NHS CONTINUING HEALTHCARE
Once a young person reaches 25 the EHCP Plan falls away. Funding is then from Adult Social Care or NHS Continuing Healthcare. Exactly the same procedure for NHS Continuing Healthcare applies at 26 as at 86 or 106.
Section 22 of the Care Act 2014 prohibits Adult Social Care from providing services or facilities that should be provided by Health. NHS Continuing Healthcare is non-contributory, so the inheritance position is better, because Adult Social Care can run Discretionary Trusts down to £23,000 pretty quickly, if expensive provision is needed.
If dealt with before 25 the mediation procedure in the Children and Families Act 2014 and the current two year Health and Social Care Trial in the SEND Tribunal are helpful, due to their speed (30 days for mediation, and 12 weeks in the SEND Tribunal). Clinical Commissioning Groups may try and insist on their own procedure pre-25, however in Administrative Law legislation trumps Regulation and they have already lost on this issue.
NHS Continuing Healthcare can be applied for at 18. If left to 25 to resolve the point, the NHS Continuing Healthcare procedure in the event of a dispute is:
Exhaust Local Review Processes.
Ask Board for Independent Review Panel (they scrutinise and review).
Parliamentary Health Service Ombudsman.
In other words, this is a “lose the will to live” labyrinth without robust judicial scrutiny.
The relevant Statutory Regulation is the National Health Service Commissioning Board and Clinical Commissioning Groups (Responsibilities and Standing Rules) Regulations 2012 No 2996 and the guidance is the National Framework for NHS Continuing Healthcare and NHS Funded Nursing Care. The current guidance is dated 2012, however new guidance was published in March 2018 and takes effect from October 2018. The guidance is substantially the same, although the paragraph numbers change.
The first step is a screening checklist. It’s like tick box credit scoring, you need either three highs or one severe to move onto the second stage. The second stage comprises completion of the Decision Support Tool.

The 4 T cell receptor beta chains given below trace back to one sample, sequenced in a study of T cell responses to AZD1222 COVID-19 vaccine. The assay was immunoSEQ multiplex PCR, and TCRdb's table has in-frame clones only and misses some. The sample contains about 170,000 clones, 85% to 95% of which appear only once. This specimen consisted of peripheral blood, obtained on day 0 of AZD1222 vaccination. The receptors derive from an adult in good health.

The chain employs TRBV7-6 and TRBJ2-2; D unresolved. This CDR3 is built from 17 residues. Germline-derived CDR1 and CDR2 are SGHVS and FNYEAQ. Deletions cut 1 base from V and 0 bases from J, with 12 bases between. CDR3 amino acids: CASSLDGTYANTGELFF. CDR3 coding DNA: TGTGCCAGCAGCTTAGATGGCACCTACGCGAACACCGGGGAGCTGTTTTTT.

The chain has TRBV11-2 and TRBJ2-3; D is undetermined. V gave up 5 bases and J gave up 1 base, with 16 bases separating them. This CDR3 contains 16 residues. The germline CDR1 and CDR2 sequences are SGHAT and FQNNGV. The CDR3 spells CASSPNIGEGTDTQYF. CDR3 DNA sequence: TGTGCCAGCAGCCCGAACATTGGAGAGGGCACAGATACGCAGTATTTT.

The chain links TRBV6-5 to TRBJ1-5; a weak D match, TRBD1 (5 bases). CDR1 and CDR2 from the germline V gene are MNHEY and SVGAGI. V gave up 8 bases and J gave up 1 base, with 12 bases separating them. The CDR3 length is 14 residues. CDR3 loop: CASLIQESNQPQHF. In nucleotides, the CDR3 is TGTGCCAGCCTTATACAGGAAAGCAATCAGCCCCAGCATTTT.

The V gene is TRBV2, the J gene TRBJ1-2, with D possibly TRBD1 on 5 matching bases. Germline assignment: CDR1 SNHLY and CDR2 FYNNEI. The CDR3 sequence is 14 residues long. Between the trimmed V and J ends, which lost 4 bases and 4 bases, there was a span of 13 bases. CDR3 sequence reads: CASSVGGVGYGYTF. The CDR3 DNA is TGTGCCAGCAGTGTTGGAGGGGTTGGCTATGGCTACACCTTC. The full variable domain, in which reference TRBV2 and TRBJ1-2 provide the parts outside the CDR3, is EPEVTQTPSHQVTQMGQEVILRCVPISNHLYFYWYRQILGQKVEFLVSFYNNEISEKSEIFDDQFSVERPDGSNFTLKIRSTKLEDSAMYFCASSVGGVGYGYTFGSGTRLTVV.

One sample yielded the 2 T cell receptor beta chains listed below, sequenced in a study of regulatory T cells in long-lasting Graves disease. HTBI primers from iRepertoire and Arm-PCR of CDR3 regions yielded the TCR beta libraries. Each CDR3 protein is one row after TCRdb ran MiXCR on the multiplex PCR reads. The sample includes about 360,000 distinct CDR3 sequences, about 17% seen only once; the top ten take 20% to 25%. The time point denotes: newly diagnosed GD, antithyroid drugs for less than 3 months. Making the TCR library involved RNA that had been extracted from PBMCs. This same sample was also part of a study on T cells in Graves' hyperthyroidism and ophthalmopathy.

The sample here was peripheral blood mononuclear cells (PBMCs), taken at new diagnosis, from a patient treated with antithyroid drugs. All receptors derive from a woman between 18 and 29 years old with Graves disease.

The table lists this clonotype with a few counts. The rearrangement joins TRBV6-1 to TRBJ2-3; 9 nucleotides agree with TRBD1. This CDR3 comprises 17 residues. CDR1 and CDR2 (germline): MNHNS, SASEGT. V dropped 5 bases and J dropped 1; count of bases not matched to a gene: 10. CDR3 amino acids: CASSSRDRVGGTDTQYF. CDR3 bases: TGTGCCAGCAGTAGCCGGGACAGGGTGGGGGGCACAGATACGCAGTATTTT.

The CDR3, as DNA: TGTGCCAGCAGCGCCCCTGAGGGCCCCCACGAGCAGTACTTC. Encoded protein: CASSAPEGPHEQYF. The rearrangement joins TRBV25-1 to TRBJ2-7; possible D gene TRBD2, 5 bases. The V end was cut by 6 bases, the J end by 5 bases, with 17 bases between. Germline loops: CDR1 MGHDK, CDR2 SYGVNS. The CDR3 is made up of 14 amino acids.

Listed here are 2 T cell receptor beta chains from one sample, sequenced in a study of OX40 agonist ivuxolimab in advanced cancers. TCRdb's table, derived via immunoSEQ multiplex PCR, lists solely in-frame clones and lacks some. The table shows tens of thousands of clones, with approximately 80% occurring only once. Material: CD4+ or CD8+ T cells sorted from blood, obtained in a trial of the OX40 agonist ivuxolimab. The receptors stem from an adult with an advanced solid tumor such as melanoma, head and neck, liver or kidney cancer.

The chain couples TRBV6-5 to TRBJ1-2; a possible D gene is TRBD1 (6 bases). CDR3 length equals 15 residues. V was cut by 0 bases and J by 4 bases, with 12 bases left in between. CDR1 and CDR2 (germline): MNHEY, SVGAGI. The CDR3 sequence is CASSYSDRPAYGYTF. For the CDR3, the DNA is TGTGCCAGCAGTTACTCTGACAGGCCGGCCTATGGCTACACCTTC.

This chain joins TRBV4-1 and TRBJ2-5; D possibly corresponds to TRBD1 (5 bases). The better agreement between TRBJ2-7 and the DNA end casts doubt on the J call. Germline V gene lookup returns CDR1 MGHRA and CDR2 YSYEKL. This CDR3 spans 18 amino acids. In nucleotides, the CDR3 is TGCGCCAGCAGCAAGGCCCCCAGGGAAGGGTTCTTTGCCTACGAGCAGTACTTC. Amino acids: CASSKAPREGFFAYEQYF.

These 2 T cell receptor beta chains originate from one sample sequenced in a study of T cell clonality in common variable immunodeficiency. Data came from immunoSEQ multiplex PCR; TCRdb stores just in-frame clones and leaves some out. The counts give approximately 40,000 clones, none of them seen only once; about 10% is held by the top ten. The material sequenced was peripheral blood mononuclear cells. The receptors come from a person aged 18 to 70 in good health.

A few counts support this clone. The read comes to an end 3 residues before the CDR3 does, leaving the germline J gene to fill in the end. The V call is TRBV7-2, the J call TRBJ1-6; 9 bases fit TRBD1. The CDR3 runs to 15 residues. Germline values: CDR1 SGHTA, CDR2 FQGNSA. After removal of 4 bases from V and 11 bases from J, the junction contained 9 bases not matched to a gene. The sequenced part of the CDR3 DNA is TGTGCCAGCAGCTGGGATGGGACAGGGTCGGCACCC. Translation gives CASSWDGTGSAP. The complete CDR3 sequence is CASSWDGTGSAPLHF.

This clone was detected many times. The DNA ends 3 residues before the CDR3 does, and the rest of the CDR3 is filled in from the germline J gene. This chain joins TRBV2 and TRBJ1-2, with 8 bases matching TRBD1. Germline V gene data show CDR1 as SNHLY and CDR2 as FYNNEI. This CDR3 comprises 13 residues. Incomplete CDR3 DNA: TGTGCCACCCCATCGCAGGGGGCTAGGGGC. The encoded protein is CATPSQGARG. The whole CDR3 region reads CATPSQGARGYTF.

Ask Board for Independent Review Panel (they scrutinise and review) Exhaust Local Review Processes Parliamentary Health Service Ombudsman.
The “domains” in the Decision Support Tool appear to be geared towards the elderly and not young people with severe, complex and unpredictable Autistic and Mental Health conditions.
A multi-disciplinary team with relevant skills and knowledge should complete the Decision Support Tool (Regulation 20(5) and page 39 March 2018 guidance). The guidance refers to learning disabilities and brain injury and the need to involve a Speech Therapist if significant communication difficulties are indicated.
Guidance states that well managed needs are still needs unless they have permanently gone.
Experience suggests a lumping together of those with Autistic Spectrum Disorders, severe Learning Difficulties and Mental Health issues irrespective of need and severity despite anti-discrimination guidance.
The Court of Appeal considered the dividing line in the case of the Secretary of State for Work and Pensions v Slavin (by his Litigation Friend Slavin) 2011 EWCA [Civ]1515. Where provision is supervised and under the direction of doctors or qualified nurses (that definition plainly includes HCPC Clinical Psychologist, HCPC registered Speech & Language Therapists and HCPC Occupational Therapists who are sensory integration trained), then the provision is medical treatment not normally provided by Adult Social Care under the Care Act 2014. These are provisions in law provided by the Health Service.
Provision may be in Section F of the EHC Plan. In SENT v London Borough of Bromley 1999 ELR 260 CA the Court of Appeal held that as between education and Health there was a shared territory (295F – 296E).
Analysis of existing provision and appropriately targeted independent expert reports are required to resolve these issues.